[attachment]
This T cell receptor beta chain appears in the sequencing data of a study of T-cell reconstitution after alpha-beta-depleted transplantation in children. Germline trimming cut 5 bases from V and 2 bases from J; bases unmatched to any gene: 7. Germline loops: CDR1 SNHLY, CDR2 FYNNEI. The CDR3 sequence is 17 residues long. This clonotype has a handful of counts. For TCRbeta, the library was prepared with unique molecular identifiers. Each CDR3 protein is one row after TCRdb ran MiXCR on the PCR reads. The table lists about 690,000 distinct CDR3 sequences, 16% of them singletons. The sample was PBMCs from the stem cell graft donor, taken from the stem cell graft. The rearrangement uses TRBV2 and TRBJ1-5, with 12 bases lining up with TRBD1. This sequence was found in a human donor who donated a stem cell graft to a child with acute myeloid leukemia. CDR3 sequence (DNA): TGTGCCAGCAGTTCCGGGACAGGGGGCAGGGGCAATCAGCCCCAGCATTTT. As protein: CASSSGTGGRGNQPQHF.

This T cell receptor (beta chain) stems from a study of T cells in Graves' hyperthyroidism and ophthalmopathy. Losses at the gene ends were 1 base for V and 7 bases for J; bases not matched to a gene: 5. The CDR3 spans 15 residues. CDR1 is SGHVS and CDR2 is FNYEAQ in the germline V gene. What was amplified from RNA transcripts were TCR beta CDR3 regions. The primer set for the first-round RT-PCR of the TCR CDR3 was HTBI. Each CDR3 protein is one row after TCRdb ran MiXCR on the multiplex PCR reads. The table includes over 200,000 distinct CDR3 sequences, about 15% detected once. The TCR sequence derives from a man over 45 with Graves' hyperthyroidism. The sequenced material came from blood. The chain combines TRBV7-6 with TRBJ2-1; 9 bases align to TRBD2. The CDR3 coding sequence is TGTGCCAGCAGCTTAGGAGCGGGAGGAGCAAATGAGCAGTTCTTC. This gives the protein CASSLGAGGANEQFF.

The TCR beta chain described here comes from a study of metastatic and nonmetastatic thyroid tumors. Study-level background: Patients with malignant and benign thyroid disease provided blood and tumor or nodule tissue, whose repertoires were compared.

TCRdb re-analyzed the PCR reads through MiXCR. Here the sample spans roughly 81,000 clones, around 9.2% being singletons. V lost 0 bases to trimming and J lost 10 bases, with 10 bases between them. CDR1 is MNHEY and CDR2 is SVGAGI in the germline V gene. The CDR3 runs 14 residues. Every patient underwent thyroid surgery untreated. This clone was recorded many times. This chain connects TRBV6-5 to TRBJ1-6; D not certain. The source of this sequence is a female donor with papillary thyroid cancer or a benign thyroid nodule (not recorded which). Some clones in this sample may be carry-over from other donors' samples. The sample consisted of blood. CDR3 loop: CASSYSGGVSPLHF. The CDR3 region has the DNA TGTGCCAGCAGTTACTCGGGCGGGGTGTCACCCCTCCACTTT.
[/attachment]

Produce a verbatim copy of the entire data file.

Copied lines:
This T cell receptor beta chain appears in the sequencing data of a study of T-cell reconstitution after alpha-beta-depleted transplantation in children. Germline trimming cut 5 bases from V and 2 bases from J; bases unmatched to any gene: 7. Germline loops: CDR1 SNHLY, CDR2 FYNNEI. The CDR3 sequence is 17 residues long. This clonotype has a handful of counts. For TCRbeta, the library was prepared with unique molecular identifiers. Each CDR3 protein is one row after TCRdb ran MiXCR on the PCR reads. The table lists about 690,000 distinct CDR3 sequences, 16% of them singletons. The sample was PBMCs from the stem cell graft donor, taken from the stem cell graft. The rearrangement uses TRBV2 and TRBJ1-5, with 12 bases lining up with TRBD1. This sequence was found in a human donor who donated a stem cell graft to a child with acute myeloid leukemia. CDR3 sequence (DNA): TGTGCCAGCAGTTCCGGGACAGGGGGCAGGGGCAATCAGCCCCAGCATTTT. As protein: CASSSGTGGRGNQPQHF.

This T cell receptor (beta chain) stems from a study of T cells in Graves' hyperthyroidism and ophthalmopathy. Losses at the gene ends were 1 base for V and 7 bases for J; bases not matched to a gene: 5. The CDR3 spans 15 residues. CDR1 is SGHVS and CDR2 is FNYEAQ in the germline V gene. What was amplified from RNA transcripts were TCR beta CDR3 regions. The primer set for the first-round RT-PCR of the TCR CDR3 was HTBI. Each CDR3 protein is one row after TCRdb ran MiXCR on the multiplex PCR reads. The table includes over 200,000 distinct CDR3 sequences, about 15% detected once. The TCR sequence derives from a man over 45 with Graves' hyperthyroidism. The sequenced material came from blood. The chain combines TRBV7-6 with TRBJ2-1; 9 bases align to TRBD2. The CDR3 coding sequence is TGTGCCAGCAGCTTAGGAGCGGGAGGAGCAAATGAGCAGTTCTTC. This gives the protein CASSLGAGGANEQFF.

The TCR beta chain described here comes from a study of metastatic and nonmetastatic thyroid tumors. Study-level background: Patients with malignant and benign thyroid disease provided blood and tumor or nodule tissue, whose repertoires were compared.

TCRdb re-analyzed the PCR reads through MiXCR. Here the sample spans roughly 81,000 clones, around 9.2% being singletons. V lost 0 bases to trimming and J lost 10 bases, with 10 bases between them. CDR1 is MNHEY and CDR2 is SVGAGI in the germline V gene. The CDR3 runs 14 residues. Every patient underwent thyroid surgery untreated. This clone was recorded many times. This chain connects TRBV6-5 to TRBJ1-6; D not certain. The source of this sequence is a female donor with papillary thyroid cancer or a benign thyroid nodule (not recorded which). Some clones in this sample may be carry-over from other donors' samples. The sample consisted of blood. CDR3 loop: CASSYSGGVSPLHF. The CDR3 region has the DNA TGTGCCAGCAGTTACTCGGGCGGGGTGTCACCCCTCCACTTT.